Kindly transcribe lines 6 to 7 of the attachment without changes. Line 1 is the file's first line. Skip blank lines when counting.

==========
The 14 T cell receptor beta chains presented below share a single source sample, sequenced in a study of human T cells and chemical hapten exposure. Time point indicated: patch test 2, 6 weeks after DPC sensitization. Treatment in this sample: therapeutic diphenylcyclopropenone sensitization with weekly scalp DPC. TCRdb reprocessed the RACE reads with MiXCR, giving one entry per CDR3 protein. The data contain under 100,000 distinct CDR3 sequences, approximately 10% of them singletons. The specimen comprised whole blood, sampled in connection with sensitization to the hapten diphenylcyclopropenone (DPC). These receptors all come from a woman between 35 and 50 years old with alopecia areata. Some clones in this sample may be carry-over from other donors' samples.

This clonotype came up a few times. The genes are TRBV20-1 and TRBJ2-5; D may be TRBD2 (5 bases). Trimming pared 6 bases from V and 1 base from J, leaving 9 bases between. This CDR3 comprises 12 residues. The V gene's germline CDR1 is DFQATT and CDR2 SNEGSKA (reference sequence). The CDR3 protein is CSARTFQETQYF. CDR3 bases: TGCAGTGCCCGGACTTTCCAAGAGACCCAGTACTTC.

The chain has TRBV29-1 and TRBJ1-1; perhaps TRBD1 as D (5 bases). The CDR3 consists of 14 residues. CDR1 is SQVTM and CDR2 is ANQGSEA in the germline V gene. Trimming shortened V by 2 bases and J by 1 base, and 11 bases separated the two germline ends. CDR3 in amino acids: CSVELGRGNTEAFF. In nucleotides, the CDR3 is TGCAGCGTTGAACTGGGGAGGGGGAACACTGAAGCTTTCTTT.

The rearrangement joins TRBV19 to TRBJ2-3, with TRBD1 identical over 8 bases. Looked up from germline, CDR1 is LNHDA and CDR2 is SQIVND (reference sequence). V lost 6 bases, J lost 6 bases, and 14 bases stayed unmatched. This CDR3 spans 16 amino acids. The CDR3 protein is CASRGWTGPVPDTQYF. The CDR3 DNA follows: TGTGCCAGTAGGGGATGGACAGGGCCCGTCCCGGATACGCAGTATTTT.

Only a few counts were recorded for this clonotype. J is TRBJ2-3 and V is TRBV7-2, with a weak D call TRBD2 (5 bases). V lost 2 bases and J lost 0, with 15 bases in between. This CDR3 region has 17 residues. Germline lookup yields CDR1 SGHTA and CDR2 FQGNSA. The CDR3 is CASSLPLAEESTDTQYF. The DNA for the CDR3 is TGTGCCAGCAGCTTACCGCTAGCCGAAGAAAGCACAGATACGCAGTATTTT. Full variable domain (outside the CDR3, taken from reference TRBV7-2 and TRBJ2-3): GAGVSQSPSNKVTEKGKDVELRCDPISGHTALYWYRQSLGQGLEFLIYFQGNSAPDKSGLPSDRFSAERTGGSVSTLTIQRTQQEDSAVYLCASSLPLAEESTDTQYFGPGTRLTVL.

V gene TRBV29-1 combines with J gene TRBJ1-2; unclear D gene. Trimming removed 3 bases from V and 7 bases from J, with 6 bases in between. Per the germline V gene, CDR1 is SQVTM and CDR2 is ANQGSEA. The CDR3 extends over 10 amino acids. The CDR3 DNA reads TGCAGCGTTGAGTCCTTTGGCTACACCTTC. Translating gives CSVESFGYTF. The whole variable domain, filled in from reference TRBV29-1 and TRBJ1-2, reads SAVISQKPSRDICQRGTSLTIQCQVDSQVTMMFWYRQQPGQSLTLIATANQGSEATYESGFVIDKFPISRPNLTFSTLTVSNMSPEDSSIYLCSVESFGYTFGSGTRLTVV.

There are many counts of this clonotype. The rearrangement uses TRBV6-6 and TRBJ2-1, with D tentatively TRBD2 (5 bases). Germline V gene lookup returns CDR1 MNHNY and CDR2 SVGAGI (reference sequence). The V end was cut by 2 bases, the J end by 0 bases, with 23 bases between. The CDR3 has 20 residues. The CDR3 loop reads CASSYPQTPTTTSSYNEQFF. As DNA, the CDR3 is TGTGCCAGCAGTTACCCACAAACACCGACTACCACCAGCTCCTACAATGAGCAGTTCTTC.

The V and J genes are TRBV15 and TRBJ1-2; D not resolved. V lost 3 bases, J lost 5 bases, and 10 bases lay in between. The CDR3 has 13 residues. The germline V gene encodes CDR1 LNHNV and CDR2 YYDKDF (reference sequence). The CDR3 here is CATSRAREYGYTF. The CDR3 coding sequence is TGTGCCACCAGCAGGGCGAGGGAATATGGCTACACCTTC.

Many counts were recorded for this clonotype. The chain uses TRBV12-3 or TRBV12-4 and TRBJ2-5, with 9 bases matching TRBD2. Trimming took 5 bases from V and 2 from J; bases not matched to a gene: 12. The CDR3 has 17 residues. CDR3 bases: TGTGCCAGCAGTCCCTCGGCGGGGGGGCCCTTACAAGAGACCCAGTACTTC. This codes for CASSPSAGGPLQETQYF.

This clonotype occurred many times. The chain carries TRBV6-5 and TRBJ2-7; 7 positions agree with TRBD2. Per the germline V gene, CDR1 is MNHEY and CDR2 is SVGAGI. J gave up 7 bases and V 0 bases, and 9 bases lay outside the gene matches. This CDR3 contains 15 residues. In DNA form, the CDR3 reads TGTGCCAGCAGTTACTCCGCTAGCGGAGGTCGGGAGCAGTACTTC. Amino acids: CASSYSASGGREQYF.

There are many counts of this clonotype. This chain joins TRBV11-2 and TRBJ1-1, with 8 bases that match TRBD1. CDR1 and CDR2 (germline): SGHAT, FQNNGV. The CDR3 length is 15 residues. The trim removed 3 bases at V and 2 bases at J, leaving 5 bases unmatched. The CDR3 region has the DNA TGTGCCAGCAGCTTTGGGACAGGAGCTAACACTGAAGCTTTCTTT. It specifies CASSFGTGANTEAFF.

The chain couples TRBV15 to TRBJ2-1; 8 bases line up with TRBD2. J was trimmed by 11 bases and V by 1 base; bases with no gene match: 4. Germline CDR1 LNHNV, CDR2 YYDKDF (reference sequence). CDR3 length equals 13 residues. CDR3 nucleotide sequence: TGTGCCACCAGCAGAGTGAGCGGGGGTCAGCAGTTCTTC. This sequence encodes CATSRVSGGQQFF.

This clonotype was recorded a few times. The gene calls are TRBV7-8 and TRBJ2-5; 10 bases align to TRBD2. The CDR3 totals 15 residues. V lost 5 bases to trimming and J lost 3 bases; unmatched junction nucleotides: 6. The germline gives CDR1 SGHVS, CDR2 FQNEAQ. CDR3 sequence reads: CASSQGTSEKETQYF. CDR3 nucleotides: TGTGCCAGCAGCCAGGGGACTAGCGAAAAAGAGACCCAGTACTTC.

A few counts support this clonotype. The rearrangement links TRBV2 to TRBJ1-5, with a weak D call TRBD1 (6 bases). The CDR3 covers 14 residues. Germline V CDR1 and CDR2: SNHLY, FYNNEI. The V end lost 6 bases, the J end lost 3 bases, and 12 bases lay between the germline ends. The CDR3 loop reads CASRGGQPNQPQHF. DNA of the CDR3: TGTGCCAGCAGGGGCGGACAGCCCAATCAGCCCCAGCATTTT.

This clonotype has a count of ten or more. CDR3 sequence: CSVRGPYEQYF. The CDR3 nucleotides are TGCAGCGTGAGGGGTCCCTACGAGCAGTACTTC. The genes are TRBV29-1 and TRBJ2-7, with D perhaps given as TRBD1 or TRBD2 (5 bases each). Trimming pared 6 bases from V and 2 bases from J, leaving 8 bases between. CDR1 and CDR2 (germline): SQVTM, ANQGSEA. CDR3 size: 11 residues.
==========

V gene TRBV29-1 combines with J gene TRBJ1-2; unclear D gene. Trimming removed 3 bases from V and 7 bases from J, with 6 bases in between. Per the germline V gene, CDR1 is SQVTM and CDR2 is ANQGSEA. The CDR3 extends over 10 amino acids. The CDR3 DNA reads TGCAGCGTTGAGTCCTTTGGCTACACCTTC. Translating gives CSVESFGYTF. The whole variable domain, filled in from reference TRBV29-1 and TRBJ1-2, reads SAVISQKPSRDICQRGTSLTIQCQVDSQVTMMFWYRQQPGQSLTLIATANQGSEATYESGFVIDKFPISRPNLTFSTLTVSNMSPEDSSIYLCSVESFGYTFGSGTRLTVV.

There are many counts of this clonotype. The rearrangement uses TRBV6-6 and TRBJ2-1, with D tentatively TRBD2 (5 bases). Germline V gene lookup returns CDR1 MNHNY and CDR2 SVGAGI (reference sequence). The V end was cut by 2 bases, the J end by 0 bases, with 23 bases between. The CDR3 has 20 residues. The CDR3 loop reads CASSYPQTPTTTSSYNEQFF. As DNA, the CDR3 is TGTGCCAGCAGTTACCCACAAACACCGACTACCACCAGCTCCTACAATGAGCAGTTCTTC.